James Barton proved the purchase of a similar bottle. The counterfeits were then put in.
Thomas Richardson was printer to the Plaintiffs. Their labels were printed from a stereotype plate. He could swear, that the labels of the spurious bottles were not printed from the plate of the plaintiffs. There were several typographical errors: among others, the word “inestimable” in the true bill. stood” inestmiable” in the counterfeit.
Richard Brown, first cousin to the defendant, admitted, that he had got about 2,400 labels struck off from a plate, which was supplied to him by the defendant.
Mr. Denman addressed the jury in mitigation, but called no witnesses.
The lord chief justice thought it a case not for vindictive, but certainly for reasonable damages.
The jury found a verdict for the plaintiffs. – Damages £15.
Day and Martin blacking factory, 97 Holborn, London. 1842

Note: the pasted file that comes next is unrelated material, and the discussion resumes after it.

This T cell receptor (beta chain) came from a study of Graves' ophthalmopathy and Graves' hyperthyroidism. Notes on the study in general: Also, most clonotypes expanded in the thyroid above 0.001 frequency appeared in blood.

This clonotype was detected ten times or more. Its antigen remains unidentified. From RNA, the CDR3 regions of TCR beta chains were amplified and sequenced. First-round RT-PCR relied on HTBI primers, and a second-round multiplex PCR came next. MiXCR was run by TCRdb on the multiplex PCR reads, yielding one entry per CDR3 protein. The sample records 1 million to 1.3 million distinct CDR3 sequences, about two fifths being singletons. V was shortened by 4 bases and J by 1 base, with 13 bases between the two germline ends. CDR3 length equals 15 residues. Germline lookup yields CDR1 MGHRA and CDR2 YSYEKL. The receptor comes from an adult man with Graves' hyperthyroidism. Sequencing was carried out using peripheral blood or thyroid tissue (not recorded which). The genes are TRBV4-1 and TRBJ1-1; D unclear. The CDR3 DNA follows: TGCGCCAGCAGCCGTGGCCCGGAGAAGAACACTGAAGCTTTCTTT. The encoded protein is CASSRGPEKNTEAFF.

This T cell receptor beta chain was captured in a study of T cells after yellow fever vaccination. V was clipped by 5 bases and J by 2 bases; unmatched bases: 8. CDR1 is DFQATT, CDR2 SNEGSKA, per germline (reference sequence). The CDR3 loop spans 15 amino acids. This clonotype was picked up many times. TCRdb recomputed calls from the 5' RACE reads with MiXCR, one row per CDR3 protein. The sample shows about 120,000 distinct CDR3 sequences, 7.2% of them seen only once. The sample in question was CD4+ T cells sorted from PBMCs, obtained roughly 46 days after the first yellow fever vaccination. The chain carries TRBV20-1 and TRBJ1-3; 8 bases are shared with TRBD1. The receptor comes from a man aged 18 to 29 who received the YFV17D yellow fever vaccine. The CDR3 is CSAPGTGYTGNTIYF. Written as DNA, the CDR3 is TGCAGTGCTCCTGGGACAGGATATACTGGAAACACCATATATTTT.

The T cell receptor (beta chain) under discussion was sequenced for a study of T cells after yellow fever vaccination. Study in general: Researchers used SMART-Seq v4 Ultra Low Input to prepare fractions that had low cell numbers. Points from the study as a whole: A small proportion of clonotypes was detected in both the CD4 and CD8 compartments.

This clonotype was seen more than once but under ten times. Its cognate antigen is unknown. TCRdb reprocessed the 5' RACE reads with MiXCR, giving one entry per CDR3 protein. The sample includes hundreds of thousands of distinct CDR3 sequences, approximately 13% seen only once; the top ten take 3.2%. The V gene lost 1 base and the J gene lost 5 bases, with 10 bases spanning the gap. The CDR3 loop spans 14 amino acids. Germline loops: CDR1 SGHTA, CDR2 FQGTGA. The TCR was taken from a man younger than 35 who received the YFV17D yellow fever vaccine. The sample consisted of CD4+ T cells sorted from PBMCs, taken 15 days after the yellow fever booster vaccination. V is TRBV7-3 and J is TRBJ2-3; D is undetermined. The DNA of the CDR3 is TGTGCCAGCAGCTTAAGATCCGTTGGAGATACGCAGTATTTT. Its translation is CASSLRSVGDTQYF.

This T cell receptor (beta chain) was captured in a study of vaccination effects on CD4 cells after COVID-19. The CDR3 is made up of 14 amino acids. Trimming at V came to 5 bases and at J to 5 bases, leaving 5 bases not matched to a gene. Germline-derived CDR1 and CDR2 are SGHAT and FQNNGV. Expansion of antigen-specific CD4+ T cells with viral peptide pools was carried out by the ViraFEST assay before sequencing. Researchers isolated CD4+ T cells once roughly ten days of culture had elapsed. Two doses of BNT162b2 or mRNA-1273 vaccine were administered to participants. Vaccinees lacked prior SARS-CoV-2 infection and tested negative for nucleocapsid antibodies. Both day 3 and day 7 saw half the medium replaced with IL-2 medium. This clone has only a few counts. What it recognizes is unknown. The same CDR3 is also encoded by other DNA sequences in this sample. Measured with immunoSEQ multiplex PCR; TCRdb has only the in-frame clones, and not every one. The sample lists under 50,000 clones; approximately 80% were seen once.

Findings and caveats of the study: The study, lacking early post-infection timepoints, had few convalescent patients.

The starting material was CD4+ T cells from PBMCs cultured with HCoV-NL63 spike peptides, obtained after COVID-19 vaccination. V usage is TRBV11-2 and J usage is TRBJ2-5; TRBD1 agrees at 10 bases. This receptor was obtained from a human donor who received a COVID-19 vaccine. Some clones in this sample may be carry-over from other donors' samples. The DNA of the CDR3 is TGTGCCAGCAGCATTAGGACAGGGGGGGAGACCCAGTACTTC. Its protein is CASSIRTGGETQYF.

All the world has heard of “Day and Martin” The two names are so associated that we can hardly conceive a Day without a Martin, or a Martin without a Day; and that either Day or Martin should ever die, or be succeeded by others, seems a kind of commercial impossibility – a thing not to be thought of.
“Day and Martin” it has been for forty years, and “Day and Martin” it will probably be for forty years to come, or perhaps till blacking itself shall be no more.
To “Day and Martin’s,” then, the reader’s attention is directed.
The full 1842 Penny magazine article complete with engravings entitled “A day at Day & Martin’s” published by “The Office of the Society for the Diffusion of Useful Knowledge” can be read here.
Fire at Day and Martin’s, New Zealand Wellington Independent, 13 November 1869